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  1. #1
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    Is 2x10 that big of a deal?

    Some bikes have 3x10 or 2x10!!!! see people swapping 3x10 all the time...is it worth the upgrade?
    JUST DO IT

  2. #2
    squish, squish in da fish
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    screw it go 1x with a 11-36 out back.

  3. #3
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    Quote Originally Posted by Bryan1113 View Post
    Some bikes have 3x10 or 2x10!!!! see people swapping 3x10 all the time...is it worth the upgrade?
    Ride what you have, upgrade skills not bikes.

  4. #4
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    Too many people without the proper legs have 2x10's and run in the small ring half the time anyway. It's not a "big deal" it's just an option. An option that many people think is a big deal which makes them change their bikes to be less appropriate for their own level and style of riding.

  5. #5
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    I personally like 3x10...thanks for the input my fellow riders
    JUST DO IT

  6. #6
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    Quote Originally Posted by Dirty $anchez View Post
    Ride what you have, upgrade skills not bikes.
    JUST DO IT

  7. #7
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    Quote Originally Posted by Dirty $anchez View Post
    Ride what you have, upgrade skills not bikes.
    I partly disagree with this statement. Most certainly you should improve your fitness and skill at every opportunity. However, part of the fun/addiction that is mt biking is buying/wrenching/upgrading to new gear.

  8. #8
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    Definitely not a big deal just preference. 2x10 setups are popular because there are a lot of over lapping gears on a 3x10...the 2x setup has a lot of the same gears (depending on sprocket sizes and cassette range). I like the 2x better then 3x for trail or xc riding...less worrying about cross chaining. For rides when you need to ride on paved or smooth roads, 3x has a wider range. Sometimes run out of gears on a 2x when your moving fast.

    I currently run a 1x and couldnt be happier. Depending on the trail you can change front sprocket size...and has less parts to mess around with. At the end of the day, ride what you got. If you already have a nice 3x setup i wouldnt waste the money.

  9. #9
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    Re: Is 2x10 that big of a deal?

    I have a 3x9 and I'm satisfied with the range. Heck, I was ok with 3x7 when that was still new.

    Of course, the benefit would be the slightly reduced weight by removing a chainring but in my opinion, I don't race so I wouldn't be able to fully appreciate the difference.

    Now, the 1x10 or 1x11 is something to consider. Haven't tried it but I'm sure the fact that you remove 2 front rings, shifter, cable and a front derailleur makes for a very noticeable weight reduction.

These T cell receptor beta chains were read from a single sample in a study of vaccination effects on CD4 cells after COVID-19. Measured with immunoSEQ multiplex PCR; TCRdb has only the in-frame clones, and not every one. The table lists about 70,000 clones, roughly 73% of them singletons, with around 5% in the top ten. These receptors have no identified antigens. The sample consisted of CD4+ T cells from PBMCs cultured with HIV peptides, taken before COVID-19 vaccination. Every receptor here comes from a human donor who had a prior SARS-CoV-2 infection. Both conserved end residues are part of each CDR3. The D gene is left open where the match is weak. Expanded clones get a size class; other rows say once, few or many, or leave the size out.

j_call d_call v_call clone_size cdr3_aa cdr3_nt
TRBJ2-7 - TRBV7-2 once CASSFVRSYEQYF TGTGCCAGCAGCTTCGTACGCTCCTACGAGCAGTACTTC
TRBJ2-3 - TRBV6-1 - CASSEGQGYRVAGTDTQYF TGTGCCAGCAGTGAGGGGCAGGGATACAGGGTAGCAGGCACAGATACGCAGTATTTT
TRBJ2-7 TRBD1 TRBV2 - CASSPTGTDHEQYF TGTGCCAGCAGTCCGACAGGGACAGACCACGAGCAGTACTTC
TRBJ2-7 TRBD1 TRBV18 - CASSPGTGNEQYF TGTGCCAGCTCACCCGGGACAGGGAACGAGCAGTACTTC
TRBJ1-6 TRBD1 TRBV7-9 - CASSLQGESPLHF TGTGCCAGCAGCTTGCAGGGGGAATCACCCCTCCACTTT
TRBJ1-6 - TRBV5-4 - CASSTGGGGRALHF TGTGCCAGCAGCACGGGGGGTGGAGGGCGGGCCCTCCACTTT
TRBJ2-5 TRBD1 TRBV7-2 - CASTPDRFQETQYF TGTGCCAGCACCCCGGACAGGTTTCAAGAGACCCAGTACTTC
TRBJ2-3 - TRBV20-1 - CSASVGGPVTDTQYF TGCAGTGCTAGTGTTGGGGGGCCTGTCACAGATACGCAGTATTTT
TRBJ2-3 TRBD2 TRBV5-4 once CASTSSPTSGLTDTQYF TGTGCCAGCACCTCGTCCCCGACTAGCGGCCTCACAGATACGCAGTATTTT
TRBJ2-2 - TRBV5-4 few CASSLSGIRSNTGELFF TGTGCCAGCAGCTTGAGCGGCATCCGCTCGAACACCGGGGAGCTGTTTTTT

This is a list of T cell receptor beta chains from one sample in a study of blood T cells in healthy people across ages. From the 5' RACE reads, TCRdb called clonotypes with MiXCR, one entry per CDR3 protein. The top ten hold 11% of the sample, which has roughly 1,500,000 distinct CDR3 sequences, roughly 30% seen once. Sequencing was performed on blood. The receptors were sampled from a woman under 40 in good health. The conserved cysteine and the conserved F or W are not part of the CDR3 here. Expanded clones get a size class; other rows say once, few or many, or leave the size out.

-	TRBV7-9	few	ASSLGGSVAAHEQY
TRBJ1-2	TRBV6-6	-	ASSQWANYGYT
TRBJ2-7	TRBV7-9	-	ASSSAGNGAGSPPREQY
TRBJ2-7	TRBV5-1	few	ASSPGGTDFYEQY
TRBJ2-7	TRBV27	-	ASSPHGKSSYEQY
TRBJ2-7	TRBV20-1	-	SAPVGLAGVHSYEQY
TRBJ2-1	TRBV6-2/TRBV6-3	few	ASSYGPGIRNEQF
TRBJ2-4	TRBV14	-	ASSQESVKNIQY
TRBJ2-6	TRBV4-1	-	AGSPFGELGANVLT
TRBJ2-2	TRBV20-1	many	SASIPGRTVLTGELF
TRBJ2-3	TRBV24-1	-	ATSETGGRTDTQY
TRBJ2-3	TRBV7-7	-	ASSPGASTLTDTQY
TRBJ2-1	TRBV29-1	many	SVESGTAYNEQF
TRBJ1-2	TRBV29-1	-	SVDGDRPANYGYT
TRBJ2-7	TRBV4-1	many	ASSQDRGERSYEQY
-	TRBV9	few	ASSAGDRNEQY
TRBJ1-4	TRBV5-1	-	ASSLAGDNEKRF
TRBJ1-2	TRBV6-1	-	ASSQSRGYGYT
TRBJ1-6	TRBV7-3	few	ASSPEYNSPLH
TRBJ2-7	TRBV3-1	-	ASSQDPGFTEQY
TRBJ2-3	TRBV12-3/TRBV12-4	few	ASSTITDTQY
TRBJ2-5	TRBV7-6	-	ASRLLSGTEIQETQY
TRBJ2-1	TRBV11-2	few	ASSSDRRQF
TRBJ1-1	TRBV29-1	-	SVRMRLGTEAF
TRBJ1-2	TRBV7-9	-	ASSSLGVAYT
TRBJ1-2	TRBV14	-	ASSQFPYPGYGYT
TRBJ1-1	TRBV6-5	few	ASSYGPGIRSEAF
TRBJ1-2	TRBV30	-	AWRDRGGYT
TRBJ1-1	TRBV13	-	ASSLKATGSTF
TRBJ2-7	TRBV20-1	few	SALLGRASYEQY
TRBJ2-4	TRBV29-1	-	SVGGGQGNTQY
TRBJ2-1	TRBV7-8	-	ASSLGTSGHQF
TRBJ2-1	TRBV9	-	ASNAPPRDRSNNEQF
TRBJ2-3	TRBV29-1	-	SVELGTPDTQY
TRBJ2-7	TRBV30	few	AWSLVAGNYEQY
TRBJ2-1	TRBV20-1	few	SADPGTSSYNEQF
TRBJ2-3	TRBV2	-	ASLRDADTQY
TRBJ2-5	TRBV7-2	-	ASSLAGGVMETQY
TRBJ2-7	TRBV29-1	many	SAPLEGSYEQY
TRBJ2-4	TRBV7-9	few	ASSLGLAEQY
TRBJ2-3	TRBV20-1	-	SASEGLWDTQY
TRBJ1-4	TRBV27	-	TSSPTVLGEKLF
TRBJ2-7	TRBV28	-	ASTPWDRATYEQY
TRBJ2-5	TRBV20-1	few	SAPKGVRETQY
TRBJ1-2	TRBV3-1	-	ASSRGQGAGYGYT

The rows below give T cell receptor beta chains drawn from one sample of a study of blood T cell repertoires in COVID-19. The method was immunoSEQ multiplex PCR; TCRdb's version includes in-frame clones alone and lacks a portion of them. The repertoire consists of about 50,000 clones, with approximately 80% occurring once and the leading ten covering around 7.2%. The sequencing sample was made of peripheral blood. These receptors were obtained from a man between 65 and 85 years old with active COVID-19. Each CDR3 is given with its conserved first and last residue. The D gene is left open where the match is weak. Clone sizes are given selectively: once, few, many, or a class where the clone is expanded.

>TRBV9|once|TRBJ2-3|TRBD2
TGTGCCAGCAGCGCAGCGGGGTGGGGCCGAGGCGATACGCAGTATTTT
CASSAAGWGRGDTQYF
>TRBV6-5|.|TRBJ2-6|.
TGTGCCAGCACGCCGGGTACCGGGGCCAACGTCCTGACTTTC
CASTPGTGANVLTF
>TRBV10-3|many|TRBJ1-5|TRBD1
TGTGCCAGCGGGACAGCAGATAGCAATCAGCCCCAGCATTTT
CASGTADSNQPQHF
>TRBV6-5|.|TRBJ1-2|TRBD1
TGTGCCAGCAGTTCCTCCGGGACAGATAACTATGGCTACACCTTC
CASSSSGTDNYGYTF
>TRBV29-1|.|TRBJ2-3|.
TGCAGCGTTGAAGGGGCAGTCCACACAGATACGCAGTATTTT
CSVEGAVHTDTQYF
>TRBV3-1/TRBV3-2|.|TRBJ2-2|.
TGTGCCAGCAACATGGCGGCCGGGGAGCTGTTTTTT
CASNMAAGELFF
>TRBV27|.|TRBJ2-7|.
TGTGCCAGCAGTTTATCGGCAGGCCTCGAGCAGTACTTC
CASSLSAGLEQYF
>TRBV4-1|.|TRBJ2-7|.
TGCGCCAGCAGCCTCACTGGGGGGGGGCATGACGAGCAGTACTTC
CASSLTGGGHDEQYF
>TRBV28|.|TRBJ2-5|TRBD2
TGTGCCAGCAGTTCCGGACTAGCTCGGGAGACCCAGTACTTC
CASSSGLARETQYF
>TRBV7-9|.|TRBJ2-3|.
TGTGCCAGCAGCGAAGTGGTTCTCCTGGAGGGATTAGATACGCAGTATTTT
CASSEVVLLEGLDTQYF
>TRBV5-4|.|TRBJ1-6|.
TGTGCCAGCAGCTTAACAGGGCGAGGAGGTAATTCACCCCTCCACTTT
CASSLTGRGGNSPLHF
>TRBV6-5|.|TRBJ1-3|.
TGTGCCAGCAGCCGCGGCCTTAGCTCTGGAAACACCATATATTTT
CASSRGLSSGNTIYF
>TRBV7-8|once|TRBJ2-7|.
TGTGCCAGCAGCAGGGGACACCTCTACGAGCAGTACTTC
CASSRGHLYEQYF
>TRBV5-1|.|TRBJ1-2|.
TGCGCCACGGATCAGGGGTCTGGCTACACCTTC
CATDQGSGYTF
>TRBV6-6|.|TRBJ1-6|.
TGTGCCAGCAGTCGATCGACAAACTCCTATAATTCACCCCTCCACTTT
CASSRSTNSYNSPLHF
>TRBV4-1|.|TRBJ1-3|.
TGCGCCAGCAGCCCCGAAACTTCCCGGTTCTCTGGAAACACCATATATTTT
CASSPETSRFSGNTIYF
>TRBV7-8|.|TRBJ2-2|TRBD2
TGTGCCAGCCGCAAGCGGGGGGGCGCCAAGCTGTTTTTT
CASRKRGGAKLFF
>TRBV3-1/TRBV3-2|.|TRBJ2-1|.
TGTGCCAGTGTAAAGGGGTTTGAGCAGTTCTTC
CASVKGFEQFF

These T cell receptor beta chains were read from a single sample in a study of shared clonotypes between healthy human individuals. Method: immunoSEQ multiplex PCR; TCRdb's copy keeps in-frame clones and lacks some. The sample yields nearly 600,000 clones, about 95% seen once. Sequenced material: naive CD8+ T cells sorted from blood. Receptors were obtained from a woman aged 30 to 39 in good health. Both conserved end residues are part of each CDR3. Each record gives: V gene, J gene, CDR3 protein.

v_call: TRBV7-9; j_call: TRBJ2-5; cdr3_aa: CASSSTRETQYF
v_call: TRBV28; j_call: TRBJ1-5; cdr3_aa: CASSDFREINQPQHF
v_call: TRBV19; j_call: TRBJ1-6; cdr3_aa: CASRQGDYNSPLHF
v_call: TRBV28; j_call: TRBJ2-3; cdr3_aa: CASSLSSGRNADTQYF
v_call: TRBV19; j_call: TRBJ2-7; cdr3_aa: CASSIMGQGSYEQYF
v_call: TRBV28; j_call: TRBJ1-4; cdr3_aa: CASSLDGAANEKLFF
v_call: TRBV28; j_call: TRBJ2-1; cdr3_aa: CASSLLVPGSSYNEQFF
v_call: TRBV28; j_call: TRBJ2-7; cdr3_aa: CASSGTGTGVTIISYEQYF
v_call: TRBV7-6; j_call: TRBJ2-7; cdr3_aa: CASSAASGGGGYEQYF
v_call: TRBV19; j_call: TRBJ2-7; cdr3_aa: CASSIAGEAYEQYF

Sent from my GT-N7100 using Tapatalk 2

  10. #10
    Workin for the weekend!
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    I would say that it depends on your terrain, and how committed you are. Weekend warriors hitting the steeps can really benefit from the ratio spread. I love my Two By setup, but don't use the granny on relatively flat terrain. On some of the steep grades we climb the 22 is the only way to get up, I'd be afraid of blowing out the rear hub if I had to grind using just the 36 tooth ring...

  11. #11
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    Re: Is 2x10 that big of a deal?

    I've considered it and may go 2x10 or 1x9 but I occasionally use the big ring for speed which I'd probably miss.

    If you have a bike it's retard easy to sample it. Just don't use the other gears.. See how you manage.

  12. #12
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    Up until recently I had two bikes, one a 3x9 and the other a 2x10. If you are mainly in trails and singletracks I prefer the 2x10 better. Less overlapping gears and less shifting required maximize your pedaling time. In most cases it is also easy to fit a bash guard (if it didn't already come with one). 3x9 or 10 shines if you are riding mainly fires roads, carriage ways and wide doubletrack. I just recently did a 20 mile ride on carriageways with a few beginner types since selling my 3x9 Trek, I didn't necessarily wish I had it back for that ride, but it probably would've been more useful in that specific environment.

    In short, they are both capable. I wouldn't spend money to "upgrade" to a 2x10, however, if my 3x crank fell apart I would certainly look at replacing it with a 2x.

  13. #13
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    Quote Originally Posted by manmythlegend View Post
    I've considered it and may go 2x10 or 1x9 but I occasionally use the big ring for speed which I'd probably miss.

    If you have a bike it's retard easy to sample it. Just don't use the other gears.. See how you manage.
    I don't know if that will work, someone correct me if I'm wrong, but I thought the 2x setups usually have a different number of teeth in gears 1 and 2 than a standard 3x?

  14. #14
    squish, squish in da fish
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    you can definitely see if its something you'd like to do by just staying in mid chainring. you might have to spin in a cog or two lower but once you find out if you like 1x then you can swap chainring for a lower tooth count. i have several rings that i swap, 30, 32, 33, 34, & 36. lately i've been running 36. lets us know what you come up with

  15. #15
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    Quote Originally Posted by mamba1220 View Post
    I don't know if that will work, someone correct me if I'm wrong, but I thought the 2x setups usually have a different number of teeth in gears 1 and 2 than a standard 3x?